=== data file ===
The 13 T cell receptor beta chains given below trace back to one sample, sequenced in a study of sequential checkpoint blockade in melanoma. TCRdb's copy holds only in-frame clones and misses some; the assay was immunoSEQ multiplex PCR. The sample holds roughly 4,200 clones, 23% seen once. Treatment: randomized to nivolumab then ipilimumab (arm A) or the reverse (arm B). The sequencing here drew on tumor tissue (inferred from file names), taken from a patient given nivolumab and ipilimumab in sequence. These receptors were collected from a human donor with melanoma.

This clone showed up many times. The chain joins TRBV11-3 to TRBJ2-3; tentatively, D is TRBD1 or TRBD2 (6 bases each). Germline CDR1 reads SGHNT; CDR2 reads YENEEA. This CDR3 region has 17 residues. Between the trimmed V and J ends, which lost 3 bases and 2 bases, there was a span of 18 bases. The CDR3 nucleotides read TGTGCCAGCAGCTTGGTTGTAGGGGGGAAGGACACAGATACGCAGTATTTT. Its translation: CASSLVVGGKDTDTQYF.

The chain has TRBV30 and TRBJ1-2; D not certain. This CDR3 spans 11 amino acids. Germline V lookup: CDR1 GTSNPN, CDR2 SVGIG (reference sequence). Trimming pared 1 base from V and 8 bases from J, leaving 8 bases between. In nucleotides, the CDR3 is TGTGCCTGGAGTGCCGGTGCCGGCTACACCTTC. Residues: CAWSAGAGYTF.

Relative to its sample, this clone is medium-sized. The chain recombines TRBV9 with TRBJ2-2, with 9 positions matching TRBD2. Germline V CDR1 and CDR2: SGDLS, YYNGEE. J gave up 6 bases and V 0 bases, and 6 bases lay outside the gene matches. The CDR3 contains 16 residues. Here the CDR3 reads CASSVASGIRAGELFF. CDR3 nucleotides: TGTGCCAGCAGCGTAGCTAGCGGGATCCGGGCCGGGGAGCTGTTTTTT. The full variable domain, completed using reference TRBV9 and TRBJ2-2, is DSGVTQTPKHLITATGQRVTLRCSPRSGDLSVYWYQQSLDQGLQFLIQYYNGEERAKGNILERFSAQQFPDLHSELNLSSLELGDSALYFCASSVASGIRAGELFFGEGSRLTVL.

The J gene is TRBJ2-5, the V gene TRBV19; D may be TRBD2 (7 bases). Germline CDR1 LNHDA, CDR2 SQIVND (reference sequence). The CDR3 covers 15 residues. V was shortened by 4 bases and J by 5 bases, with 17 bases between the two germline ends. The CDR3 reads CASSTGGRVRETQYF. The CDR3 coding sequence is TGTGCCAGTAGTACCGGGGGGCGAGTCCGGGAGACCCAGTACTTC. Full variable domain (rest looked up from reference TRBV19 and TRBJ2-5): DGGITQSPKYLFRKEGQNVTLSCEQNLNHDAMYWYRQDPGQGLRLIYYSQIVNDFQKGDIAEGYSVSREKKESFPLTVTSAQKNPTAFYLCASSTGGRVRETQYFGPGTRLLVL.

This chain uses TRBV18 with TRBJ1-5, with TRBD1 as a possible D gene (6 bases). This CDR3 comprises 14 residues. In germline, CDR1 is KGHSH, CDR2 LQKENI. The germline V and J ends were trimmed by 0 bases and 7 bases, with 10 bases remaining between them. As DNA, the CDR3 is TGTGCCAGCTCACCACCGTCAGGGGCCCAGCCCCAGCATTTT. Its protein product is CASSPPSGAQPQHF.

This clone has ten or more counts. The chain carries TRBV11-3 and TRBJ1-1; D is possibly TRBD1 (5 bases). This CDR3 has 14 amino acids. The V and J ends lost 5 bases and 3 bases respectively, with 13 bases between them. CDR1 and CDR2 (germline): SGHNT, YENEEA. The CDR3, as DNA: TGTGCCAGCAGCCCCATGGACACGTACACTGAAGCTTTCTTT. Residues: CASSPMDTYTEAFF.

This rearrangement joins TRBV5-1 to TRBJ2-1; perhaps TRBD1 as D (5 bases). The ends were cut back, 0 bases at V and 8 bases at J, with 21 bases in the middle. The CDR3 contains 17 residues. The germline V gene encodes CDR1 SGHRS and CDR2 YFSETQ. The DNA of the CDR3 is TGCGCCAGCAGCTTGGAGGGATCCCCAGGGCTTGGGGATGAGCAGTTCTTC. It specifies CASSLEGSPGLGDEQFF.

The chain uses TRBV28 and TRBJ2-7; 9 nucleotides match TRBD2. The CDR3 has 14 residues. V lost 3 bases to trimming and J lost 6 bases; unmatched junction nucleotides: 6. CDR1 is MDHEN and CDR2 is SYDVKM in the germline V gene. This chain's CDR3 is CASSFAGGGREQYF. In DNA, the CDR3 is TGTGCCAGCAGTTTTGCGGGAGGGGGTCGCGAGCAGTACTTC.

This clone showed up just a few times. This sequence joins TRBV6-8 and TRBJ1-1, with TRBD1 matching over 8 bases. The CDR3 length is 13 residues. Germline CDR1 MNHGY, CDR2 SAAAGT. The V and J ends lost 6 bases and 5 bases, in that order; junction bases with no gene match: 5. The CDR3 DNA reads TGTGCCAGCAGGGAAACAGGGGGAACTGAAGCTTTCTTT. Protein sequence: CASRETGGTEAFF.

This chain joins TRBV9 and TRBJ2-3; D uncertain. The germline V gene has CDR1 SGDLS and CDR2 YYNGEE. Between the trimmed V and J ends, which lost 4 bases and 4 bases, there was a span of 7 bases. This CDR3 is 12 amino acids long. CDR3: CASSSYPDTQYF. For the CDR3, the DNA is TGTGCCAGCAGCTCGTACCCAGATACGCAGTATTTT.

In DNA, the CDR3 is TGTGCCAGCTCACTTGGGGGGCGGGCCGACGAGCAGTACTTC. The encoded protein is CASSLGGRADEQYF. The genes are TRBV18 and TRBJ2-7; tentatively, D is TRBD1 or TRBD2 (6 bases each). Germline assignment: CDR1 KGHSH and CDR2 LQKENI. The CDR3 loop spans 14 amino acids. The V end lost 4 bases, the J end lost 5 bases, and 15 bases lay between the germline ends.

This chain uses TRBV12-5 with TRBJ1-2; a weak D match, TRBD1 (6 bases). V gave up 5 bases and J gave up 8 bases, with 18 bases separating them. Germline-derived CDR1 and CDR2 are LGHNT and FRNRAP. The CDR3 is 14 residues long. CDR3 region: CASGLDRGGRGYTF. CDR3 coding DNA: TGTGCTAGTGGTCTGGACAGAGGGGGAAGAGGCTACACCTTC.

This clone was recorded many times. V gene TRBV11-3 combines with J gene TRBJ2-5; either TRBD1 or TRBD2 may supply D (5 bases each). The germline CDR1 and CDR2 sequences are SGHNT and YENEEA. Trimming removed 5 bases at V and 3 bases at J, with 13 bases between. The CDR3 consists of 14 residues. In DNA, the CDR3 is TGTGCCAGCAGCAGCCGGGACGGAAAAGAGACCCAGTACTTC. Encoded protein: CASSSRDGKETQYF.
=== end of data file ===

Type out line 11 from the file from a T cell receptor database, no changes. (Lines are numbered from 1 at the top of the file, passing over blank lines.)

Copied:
This chain joins TRBV9 and TRBJ2-3; D uncertain. The germline V gene has CDR1 SGDLS and CDR2 YYNGEE. Between the trimmed V and J ends, which lost 4 bases and 4 bases, there was a span of 7 bases. This CDR3 is 12 amino acids long. CDR3: CASSSYPDTQYF. For the CDR3, the DNA is TGTGCCAGCAGCTCGTACCCAGATACGCAGTATTTT.